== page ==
Paul Finkelman’s account of antebellum decisions gets Justice Taney right, but not Justice Marshall, and especially not Justice Story.
George Washington resigned his commission as the commander in chief of the Continental Army in a public appearance before the Confederation Congress (then sitting in Annapolis) on December 23, 1783, in his own words “commending the Interests of our dearest Country to the protection of Almighty God.” Eleven days later, from Richmond, Virginia, John Marshall, a former captain in the 7th Virginia Regiment now married, settled down, and practicing law, wrote to his old friend and fellow veteran James Monroe:
At length then the military career of the greatest Man on earth is closed. May happiness attend him wherever he goes. May he long enjoy those blessings he has secured to his Country. When I speak or think of that superior Man my full heart overflows with gratitude. May he ever experience from his Countrymen those attentions which such sentiments of themselves produce.
Marshall’s veneration of Washington was not unusual among the officers and men who had served under the commanding general. What may have been unusual was the extent to which Marshall’s admiration remained durably undimmed to the end of his own long life more than a half century later.
The evidence of Marshall’s lifelong attachment to Washington is how hard he worked to express it over so many years. Following Washington’s death in December 1799, Marshall was given access, for purposes of writing a biography, to the first President’s papers, which he had bequeathed to his nephew, Justice Bushrod Washington. No doubt Marshall’s subsequent appointment to the Supreme Court in 1801 impeded his progress in writing The Life of George Washington, yet he still produced a five-volume work (with a slender sixth volume of accompanying maps), which was published from 1804 to 1807.
Marshall was not satisfied with the work. He labored to produce corrected printings of the first three volumes while still writing the final ones. The first volume, in which Washington did not even appear, he later republished separately as a history of the colonies. And with much trimming and revision of the remaining four volumes, he produced a two-volume second edition in 1832, which was much more successful and went through many printings. Still devoted in his final years to bringing the example of Washington before the eyes of the rising generation, he cut and rewrote yet again, producing a one-volume edition intended to be used in schools—though it was by no means a “children’s version” of his massive work.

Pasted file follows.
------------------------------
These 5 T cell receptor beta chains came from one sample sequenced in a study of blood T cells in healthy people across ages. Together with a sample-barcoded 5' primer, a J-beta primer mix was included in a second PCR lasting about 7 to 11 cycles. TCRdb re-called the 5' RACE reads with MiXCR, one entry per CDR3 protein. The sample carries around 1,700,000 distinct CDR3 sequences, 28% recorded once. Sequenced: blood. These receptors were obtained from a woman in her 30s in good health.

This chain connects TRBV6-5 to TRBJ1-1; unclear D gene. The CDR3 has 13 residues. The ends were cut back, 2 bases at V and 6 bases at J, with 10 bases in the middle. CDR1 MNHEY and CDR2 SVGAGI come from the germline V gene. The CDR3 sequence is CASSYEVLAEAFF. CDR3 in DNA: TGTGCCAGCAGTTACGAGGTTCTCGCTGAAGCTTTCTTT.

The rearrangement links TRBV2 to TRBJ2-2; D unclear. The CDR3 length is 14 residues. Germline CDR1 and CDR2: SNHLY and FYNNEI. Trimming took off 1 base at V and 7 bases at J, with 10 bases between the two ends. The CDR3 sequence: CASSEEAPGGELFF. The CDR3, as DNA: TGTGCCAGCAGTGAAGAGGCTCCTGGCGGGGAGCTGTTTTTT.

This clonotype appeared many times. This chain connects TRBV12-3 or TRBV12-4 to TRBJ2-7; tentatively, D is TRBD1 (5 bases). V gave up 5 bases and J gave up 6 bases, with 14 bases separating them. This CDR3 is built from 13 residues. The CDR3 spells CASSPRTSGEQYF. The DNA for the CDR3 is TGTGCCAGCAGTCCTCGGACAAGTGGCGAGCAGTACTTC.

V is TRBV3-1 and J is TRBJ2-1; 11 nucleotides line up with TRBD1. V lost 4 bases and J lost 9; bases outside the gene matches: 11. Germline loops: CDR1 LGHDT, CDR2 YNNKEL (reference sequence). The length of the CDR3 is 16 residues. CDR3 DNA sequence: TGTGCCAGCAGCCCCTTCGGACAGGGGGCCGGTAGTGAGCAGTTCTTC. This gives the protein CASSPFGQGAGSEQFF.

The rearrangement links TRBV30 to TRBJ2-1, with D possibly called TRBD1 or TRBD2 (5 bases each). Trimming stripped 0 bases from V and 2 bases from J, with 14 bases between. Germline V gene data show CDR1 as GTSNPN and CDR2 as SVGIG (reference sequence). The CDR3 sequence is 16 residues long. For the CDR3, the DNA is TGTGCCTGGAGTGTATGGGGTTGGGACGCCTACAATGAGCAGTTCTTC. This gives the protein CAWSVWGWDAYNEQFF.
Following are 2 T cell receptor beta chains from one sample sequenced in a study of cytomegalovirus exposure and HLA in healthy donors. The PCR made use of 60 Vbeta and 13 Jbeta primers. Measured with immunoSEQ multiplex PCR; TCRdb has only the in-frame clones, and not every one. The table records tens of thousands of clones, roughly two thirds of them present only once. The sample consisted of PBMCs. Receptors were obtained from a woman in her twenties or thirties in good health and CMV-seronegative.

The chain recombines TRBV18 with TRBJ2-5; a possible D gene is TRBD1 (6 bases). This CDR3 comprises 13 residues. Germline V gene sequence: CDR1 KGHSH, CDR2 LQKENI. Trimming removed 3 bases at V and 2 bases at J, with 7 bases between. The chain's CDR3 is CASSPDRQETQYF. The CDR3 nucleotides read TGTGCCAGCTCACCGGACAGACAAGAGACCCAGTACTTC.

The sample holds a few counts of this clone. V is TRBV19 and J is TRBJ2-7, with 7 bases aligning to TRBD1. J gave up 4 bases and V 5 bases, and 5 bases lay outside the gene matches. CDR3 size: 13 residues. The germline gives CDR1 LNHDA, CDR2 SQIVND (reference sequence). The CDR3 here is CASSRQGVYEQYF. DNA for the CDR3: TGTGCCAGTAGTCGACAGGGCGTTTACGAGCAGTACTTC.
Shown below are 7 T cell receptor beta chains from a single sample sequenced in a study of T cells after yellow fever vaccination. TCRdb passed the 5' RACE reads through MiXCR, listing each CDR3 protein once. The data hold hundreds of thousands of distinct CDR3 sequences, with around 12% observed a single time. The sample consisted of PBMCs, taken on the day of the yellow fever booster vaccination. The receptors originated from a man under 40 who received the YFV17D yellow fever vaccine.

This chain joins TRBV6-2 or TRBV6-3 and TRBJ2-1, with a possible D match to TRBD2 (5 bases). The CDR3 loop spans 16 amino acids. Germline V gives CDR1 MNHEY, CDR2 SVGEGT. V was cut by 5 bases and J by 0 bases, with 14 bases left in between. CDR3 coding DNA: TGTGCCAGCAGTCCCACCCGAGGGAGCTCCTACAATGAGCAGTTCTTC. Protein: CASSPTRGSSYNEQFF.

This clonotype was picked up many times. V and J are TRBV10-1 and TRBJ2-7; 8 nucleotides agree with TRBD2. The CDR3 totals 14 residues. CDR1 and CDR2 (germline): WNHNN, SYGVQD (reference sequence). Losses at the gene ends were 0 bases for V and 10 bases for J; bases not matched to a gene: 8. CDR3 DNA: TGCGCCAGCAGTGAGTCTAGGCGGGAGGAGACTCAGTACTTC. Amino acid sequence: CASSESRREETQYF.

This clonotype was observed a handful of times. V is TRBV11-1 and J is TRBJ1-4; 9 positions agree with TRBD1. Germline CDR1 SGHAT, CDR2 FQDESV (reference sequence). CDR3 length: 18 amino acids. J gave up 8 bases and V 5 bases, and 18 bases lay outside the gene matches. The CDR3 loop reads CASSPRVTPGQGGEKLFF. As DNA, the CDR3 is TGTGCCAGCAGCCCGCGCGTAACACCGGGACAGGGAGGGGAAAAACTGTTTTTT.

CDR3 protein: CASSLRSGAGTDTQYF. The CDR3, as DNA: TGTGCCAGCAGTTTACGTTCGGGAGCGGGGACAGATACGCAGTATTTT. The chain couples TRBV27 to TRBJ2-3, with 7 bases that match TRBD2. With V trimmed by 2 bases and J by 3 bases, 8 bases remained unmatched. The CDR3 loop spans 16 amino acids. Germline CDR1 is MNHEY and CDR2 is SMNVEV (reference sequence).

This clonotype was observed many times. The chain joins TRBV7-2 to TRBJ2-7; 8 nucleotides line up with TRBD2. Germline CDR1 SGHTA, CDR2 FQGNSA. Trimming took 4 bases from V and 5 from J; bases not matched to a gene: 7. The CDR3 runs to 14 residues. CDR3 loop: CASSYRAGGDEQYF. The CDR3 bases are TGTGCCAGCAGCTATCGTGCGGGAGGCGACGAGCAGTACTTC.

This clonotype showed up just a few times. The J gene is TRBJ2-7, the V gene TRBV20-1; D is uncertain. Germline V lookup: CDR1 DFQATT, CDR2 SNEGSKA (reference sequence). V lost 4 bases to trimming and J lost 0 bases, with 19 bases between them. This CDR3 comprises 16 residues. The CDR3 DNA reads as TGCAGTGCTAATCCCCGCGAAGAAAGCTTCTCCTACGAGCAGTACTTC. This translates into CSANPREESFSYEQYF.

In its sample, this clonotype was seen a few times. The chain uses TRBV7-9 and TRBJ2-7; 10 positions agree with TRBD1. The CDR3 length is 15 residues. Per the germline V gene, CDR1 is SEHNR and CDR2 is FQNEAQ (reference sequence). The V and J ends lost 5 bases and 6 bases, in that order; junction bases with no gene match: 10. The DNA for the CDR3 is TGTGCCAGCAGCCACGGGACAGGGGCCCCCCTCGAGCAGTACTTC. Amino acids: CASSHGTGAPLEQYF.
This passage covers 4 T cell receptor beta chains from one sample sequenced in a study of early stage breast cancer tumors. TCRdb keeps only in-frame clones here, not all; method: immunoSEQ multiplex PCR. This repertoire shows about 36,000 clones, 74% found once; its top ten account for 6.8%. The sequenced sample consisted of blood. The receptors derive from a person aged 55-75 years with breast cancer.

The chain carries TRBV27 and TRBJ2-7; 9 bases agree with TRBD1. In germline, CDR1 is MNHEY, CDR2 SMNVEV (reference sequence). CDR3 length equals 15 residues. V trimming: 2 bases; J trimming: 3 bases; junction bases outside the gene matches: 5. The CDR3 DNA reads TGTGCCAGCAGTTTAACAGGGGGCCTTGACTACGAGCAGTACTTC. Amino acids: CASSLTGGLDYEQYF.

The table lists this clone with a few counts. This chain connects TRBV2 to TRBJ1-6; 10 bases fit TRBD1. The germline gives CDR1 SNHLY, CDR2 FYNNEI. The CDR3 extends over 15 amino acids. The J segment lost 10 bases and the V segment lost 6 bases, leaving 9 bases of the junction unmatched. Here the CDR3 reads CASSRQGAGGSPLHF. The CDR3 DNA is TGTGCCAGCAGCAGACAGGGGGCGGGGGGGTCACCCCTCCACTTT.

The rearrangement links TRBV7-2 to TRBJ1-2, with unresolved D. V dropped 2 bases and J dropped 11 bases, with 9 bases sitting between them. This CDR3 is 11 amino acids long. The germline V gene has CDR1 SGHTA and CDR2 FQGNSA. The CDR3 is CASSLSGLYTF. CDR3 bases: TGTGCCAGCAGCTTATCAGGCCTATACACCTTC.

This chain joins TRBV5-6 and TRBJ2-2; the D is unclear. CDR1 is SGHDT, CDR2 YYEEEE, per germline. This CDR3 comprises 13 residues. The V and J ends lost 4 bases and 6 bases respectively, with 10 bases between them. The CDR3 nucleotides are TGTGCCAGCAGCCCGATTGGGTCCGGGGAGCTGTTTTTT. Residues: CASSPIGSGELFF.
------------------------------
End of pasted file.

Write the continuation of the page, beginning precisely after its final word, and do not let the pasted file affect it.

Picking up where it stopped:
This last edition, first published posthumously in 1838, is the one brought back into print by Liberty Fund in 2000, edited by scholars Robert Faulkner and Paul Carrese. As Faulkner says in his foreword, “Marshall’s Life of Washington is political history as well as biography. . . . the only comprehensive account by a great statesman of the full founding of the United States.” This is history lived by the author, more Thucydides or Xenophon than Plutarch. And so Marshall, who could remember well the temper of the times, remarks of the beginnings of the Revolution:
Although the original and single object of the war on the part of the colonies was a redress of grievances, the progress of public opinion towards independence, though slow, was certain. . . . To profess allegiance and attachment to a monarch with whom they were at open war, was an absurdity too great to be of long continuance.
As a “life and times” that is history as much as biography, Marshall’s narrative often omits its great protagonist for pages on end, even a few whole chapters during the Revolution (as when Marshall deals with the southern theater of war). Three things seem to stand out in his account as the decisive variables in the long war for independence. First there was mere contingency, both within and without the reach of human control, in the form of weather, tactical blunders on both sides, the American forces’ chronic shortages of men and materiel, and the like. Second was the intervention of Providence, which Marshall professes to see several times, such as in the seemingly chance apprehension of the British officer John André, which unraveled the treason of Benedict Arnold and saved the strategically important fort at West Point on the Hudson.